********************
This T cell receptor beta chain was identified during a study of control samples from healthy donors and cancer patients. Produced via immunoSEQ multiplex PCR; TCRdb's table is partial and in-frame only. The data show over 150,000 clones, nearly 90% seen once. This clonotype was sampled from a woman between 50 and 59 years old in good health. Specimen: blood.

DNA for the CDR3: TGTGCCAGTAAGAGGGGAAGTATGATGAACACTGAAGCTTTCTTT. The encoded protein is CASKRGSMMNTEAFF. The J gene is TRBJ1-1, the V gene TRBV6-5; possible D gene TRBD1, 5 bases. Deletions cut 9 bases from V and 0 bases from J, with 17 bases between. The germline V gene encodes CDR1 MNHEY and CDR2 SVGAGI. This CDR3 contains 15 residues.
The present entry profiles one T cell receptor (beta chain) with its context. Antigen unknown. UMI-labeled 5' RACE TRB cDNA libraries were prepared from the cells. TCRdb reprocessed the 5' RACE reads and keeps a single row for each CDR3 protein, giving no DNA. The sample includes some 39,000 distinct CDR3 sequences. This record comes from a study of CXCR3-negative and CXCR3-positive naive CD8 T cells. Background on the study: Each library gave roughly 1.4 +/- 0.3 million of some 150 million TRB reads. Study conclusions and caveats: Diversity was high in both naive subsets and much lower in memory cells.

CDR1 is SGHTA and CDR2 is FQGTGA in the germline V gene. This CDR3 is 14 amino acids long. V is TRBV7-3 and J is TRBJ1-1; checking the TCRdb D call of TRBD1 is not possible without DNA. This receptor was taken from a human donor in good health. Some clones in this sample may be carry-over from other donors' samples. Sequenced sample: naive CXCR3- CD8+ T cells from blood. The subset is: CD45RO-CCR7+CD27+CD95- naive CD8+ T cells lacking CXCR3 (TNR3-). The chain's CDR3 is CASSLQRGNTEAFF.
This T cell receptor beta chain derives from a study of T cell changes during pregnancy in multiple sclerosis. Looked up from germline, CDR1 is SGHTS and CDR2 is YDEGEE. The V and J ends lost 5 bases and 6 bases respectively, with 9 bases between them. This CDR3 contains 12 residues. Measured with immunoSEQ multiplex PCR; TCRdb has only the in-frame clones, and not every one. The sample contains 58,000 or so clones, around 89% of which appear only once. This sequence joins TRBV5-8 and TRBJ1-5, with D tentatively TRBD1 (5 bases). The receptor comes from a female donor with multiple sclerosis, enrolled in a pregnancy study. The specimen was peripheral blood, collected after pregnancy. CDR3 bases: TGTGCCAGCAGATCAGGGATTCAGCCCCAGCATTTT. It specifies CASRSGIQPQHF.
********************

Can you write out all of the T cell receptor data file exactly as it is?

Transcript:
This T cell receptor beta chain was identified during a study of control samples from healthy donors and cancer patients. Produced via immunoSEQ multiplex PCR; TCRdb's table is partial and in-frame only. The data show over 150,000 clones, nearly 90% seen once. This clonotype was sampled from a woman between 50 and 59 years old in good health. Specimen: blood.

DNA for the CDR3: TGTGCCAGTAAGAGGGGAAGTATGATGAACACTGAAGCTTTCTTT. The encoded protein is CASKRGSMMNTEAFF. The J gene is TRBJ1-1, the V gene TRBV6-5; possible D gene TRBD1, 5 bases. Deletions cut 9 bases from V and 0 bases from J, with 17 bases between. The germline V gene encodes CDR1 MNHEY and CDR2 SVGAGI. This CDR3 contains 15 residues.
The present entry profiles one T cell receptor (beta chain) with its context. Antigen unknown. UMI-labeled 5' RACE TRB cDNA libraries were prepared from the cells. TCRdb reprocessed the 5' RACE reads and keeps a single row for each CDR3 protein, giving no DNA. The sample includes some 39,000 distinct CDR3 sequences. This record comes from a study of CXCR3-negative and CXCR3-positive naive CD8 T cells. Background on the study: Each library gave roughly 1.4 +/- 0.3 million of some 150 million TRB reads. Study conclusions and caveats: Diversity was high in both naive subsets and much lower in memory cells.

CDR1 is SGHTA and CDR2 is FQGTGA in the germline V gene. This CDR3 is 14 amino acids long. V is TRBV7-3 and J is TRBJ1-1; checking the TCRdb D call of TRBD1 is not possible without DNA. This receptor was taken from a human donor in good health. Some clones in this sample may be carry-over from other donors' samples. Sequenced sample: naive CXCR3- CD8+ T cells from blood. The subset is: CD45RO-CCR7+CD27+CD95- naive CD8+ T cells lacking CXCR3 (TNR3-). The chain's CDR3 is CASSLQRGNTEAFF.
This T cell receptor beta chain derives from a study of T cell changes during pregnancy in multiple sclerosis. Looked up from germline, CDR1 is SGHTS and CDR2 is YDEGEE. The V and J ends lost 5 bases and 6 bases respectively, with 9 bases between them. This CDR3 contains 12 residues. Measured with immunoSEQ multiplex PCR; TCRdb has only the in-frame clones, and not every one. The sample contains 58,000 or so clones, around 89% of which appear only once. This sequence joins TRBV5-8 and TRBJ1-5, with D tentatively TRBD1 (5 bases). The receptor comes from a female donor with multiple sclerosis, enrolled in a pregnancy study. The specimen was peripheral blood, collected after pregnancy. CDR3 bases: TGTGCCAGCAGATCAGGGATTCAGCCCCAGCATTTT. It specifies CASRSGIQPQHF.